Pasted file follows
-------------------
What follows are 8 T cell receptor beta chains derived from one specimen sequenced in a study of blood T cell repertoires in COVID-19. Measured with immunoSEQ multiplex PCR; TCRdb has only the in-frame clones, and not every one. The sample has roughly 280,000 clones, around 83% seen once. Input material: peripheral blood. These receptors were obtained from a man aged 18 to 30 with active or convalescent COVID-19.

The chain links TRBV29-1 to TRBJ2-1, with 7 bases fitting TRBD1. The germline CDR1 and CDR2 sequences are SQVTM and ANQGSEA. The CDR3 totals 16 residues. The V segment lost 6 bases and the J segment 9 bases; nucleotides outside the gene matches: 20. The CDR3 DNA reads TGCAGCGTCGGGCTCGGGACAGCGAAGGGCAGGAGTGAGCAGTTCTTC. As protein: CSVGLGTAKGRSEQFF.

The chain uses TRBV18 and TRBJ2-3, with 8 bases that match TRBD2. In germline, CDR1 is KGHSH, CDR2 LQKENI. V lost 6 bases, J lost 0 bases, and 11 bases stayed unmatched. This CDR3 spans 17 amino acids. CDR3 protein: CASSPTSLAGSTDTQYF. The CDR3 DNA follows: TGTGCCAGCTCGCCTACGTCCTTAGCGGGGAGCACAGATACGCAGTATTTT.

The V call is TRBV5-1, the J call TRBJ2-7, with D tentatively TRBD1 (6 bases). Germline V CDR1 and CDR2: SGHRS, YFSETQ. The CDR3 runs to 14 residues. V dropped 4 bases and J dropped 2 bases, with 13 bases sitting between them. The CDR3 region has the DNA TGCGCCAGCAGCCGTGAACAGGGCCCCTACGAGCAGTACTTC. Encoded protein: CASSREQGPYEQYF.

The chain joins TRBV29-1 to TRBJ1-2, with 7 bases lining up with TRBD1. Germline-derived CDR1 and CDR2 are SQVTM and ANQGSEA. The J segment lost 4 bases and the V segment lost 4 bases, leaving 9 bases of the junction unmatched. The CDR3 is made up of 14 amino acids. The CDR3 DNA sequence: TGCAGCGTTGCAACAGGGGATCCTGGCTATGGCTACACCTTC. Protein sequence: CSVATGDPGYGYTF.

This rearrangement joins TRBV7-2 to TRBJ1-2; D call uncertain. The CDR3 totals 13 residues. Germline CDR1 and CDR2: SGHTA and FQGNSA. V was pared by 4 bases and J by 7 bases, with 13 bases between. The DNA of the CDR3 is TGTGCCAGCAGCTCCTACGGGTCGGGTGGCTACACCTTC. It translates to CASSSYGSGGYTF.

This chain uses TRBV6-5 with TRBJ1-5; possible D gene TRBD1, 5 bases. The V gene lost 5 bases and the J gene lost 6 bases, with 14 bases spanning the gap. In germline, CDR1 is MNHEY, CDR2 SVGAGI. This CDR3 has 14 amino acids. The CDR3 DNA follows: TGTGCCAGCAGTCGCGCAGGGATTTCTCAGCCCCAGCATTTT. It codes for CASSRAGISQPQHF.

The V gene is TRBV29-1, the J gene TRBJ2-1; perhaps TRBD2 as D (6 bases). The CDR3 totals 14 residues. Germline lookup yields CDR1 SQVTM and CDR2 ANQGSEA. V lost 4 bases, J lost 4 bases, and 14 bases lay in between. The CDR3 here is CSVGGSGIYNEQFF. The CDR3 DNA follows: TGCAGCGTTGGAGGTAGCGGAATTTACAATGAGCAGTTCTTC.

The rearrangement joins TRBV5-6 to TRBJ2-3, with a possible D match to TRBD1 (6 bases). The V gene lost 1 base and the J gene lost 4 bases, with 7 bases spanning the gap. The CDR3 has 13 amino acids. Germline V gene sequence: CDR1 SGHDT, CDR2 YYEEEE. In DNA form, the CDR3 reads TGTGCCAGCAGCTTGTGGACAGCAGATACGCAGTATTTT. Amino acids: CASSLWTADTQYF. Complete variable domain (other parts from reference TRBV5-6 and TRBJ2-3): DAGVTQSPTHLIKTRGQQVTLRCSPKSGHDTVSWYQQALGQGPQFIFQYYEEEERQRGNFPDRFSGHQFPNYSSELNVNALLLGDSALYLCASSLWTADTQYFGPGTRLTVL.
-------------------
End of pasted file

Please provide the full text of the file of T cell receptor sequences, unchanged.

What follows are 8 T cell receptor beta chains derived from one specimen sequenced in a study of blood T cell repertoires in COVID-19. Measured with immunoSEQ multiplex PCR; TCRdb has only the in-frame clones, and not every one. The sample has roughly 280,000 clones, around 83% seen once. Input material: peripheral blood. These receptors were obtained from a man aged 18 to 30 with active or convalescent COVID-19.

The chain links TRBV29-1 to TRBJ2-1, with 7 bases fitting TRBD1. The germline CDR1 and CDR2 sequences are SQVTM and ANQGSEA. The CDR3 totals 16 residues. The V segment lost 6 bases and the J segment 9 bases; nucleotides outside the gene matches: 20. The CDR3 DNA reads TGCAGCGTCGGGCTCGGGACAGCGAAGGGCAGGAGTGAGCAGTTCTTC. As protein: CSVGLGTAKGRSEQFF.

The chain uses TRBV18 and TRBJ2-3, with 8 bases that match TRBD2. In germline, CDR1 is KGHSH, CDR2 LQKENI. V lost 6 bases, J lost 0 bases, and 11 bases stayed unmatched. This CDR3 spans 17 amino acids. CDR3 protein: CASSPTSLAGSTDTQYF. The CDR3 DNA follows: TGTGCCAGCTCGCCTACGTCCTTAGCGGGGAGCACAGATACGCAGTATTTT.

The V call is TRBV5-1, the J call TRBJ2-7, with D tentatively TRBD1 (6 bases). Germline V CDR1 and CDR2: SGHRS, YFSETQ. The CDR3 runs to 14 residues. V dropped 4 bases and J dropped 2 bases, with 13 bases sitting between them. The CDR3 region has the DNA TGCGCCAGCAGCCGTGAACAGGGCCCCTACGAGCAGTACTTC. Encoded protein: CASSREQGPYEQYF.

The chain joins TRBV29-1 to TRBJ1-2, with 7 bases lining up with TRBD1. Germline-derived CDR1 and CDR2 are SQVTM and ANQGSEA. The J segment lost 4 bases and the V segment lost 4 bases, leaving 9 bases of the junction unmatched. The CDR3 is made up of 14 amino acids. The CDR3 DNA sequence: TGCAGCGTTGCAACAGGGGATCCTGGCTATGGCTACACCTTC. Protein sequence: CSVATGDPGYGYTF.

This rearrangement joins TRBV7-2 to TRBJ1-2; D call uncertain. The CDR3 totals 13 residues. Germline CDR1 and CDR2: SGHTA and FQGNSA. V was pared by 4 bases and J by 7 bases, with 13 bases between. The DNA of the CDR3 is TGTGCCAGCAGCTCCTACGGGTCGGGTGGCTACACCTTC. It translates to CASSSYGSGGYTF.

This chain uses TRBV6-5 with TRBJ1-5; possible D gene TRBD1, 5 bases. The V gene lost 5 bases and the J gene lost 6 bases, with 14 bases spanning the gap. In germline, CDR1 is MNHEY, CDR2 SVGAGI. This CDR3 has 14 amino acids. The CDR3 DNA follows: TGTGCCAGCAGTCGCGCAGGGATTTCTCAGCCCCAGCATTTT. It codes for CASSRAGISQPQHF.

The V gene is TRBV29-1, the J gene TRBJ2-1; perhaps TRBD2 as D (6 bases). The CDR3 totals 14 residues. Germline lookup yields CDR1 SQVTM and CDR2 ANQGSEA. V lost 4 bases, J lost 4 bases, and 14 bases lay in between. The CDR3 here is CSVGGSGIYNEQFF. The CDR3 DNA follows: TGCAGCGTTGGAGGTAGCGGAATTTACAATGAGCAGTTCTTC.

The rearrangement joins TRBV5-6 to TRBJ2-3, with a possible D match to TRBD1 (6 bases). The V gene lost 1 base and the J gene lost 4 bases, with 7 bases spanning the gap. The CDR3 has 13 amino acids. Germline V gene sequence: CDR1 SGHDT, CDR2 YYEEEE. In DNA form, the CDR3 reads TGTGCCAGCAGCTTGTGGACAGCAGATACGCAGTATTTT. Amino acids: CASSLWTADTQYF. Complete variable domain (other parts from reference TRBV5-6 and TRBJ2-3): DAGVTQSPTHLIKTRGQQVTLRCSPKSGHDTVSWYQQALGQGPQFIFQYYEEEERQRGNFPDRFSGHQFPNYSSELNVNALLLGDSALYLCASSLWTADTQYFGPGTRLTVL.